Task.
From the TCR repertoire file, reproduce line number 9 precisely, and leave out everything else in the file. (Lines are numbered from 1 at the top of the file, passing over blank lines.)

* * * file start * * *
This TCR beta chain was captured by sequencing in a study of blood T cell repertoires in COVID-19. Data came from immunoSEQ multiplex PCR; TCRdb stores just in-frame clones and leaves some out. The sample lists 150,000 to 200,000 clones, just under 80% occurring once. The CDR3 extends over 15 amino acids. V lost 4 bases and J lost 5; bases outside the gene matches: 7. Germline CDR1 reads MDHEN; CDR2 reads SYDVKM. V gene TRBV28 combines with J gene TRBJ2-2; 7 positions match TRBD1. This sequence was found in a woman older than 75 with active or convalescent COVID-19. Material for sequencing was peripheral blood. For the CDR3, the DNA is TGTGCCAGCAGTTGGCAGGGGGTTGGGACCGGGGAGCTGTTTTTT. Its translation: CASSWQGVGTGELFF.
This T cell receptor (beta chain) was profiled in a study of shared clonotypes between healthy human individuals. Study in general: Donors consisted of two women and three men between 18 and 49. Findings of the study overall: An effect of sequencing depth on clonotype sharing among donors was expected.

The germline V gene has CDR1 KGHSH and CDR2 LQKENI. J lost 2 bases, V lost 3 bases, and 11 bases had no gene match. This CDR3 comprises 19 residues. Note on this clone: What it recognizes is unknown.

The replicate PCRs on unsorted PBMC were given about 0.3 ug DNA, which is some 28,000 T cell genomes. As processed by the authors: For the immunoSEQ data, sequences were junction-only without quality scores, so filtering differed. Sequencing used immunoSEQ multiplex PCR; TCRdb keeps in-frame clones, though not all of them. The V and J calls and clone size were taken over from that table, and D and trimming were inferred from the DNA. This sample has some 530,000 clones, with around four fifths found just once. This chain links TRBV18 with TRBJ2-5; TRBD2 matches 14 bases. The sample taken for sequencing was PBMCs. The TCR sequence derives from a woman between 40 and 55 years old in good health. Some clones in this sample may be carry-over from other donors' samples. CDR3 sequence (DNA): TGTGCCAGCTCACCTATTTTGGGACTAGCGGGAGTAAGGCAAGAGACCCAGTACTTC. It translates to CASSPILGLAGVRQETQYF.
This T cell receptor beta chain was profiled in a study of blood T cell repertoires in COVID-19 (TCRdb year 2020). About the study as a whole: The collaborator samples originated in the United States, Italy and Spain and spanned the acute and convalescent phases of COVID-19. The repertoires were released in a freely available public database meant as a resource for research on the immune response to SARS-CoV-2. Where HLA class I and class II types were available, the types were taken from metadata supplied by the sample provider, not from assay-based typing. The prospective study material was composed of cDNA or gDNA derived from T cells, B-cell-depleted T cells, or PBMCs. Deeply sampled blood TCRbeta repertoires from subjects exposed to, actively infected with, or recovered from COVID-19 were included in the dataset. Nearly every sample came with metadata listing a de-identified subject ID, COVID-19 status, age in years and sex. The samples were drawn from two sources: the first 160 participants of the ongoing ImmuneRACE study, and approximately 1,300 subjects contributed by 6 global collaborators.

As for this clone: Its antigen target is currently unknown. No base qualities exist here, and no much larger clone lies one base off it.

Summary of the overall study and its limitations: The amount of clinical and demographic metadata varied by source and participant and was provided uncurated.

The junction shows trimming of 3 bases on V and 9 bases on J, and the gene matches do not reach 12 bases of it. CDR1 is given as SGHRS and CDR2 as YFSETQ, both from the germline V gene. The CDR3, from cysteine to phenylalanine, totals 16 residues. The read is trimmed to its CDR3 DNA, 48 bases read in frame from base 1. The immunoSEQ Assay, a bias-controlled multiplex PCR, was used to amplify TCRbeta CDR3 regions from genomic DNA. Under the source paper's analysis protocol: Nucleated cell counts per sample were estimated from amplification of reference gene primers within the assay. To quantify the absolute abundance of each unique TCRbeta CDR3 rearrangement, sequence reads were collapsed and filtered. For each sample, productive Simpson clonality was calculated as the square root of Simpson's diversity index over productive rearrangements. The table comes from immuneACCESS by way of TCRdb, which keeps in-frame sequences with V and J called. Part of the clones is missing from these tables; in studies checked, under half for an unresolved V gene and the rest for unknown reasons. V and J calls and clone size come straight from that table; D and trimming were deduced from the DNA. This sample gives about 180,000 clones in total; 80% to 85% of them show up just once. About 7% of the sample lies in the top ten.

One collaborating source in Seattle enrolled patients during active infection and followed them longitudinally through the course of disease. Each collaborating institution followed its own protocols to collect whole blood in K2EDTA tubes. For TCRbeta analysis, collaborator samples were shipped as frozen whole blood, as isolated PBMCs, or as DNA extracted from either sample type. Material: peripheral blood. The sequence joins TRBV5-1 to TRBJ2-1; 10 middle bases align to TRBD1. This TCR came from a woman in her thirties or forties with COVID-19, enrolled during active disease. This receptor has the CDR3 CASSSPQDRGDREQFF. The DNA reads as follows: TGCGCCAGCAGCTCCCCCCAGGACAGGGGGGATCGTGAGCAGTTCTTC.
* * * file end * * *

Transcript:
One collaborating source in Seattle enrolled patients during active infection and followed them longitudinally through the course of disease. Each collaborating institution followed its own protocols to collect whole blood in K2EDTA tubes. For TCRbeta analysis, collaborator samples were shipped as frozen whole blood, as isolated PBMCs, or as DNA extracted from either sample type. Material: peripheral blood. The sequence joins TRBV5-1 to TRBJ2-1; 10 middle bases align to TRBD1. This TCR came from a woman in her thirties or forties with COVID-19, enrolled during active disease. This receptor has the CDR3 CASSSPQDRGDREQFF. The DNA reads as follows: TGCGCCAGCAGCTCCCCCCAGGACAGGGGGGATCGTGAGCAGTTCTTC.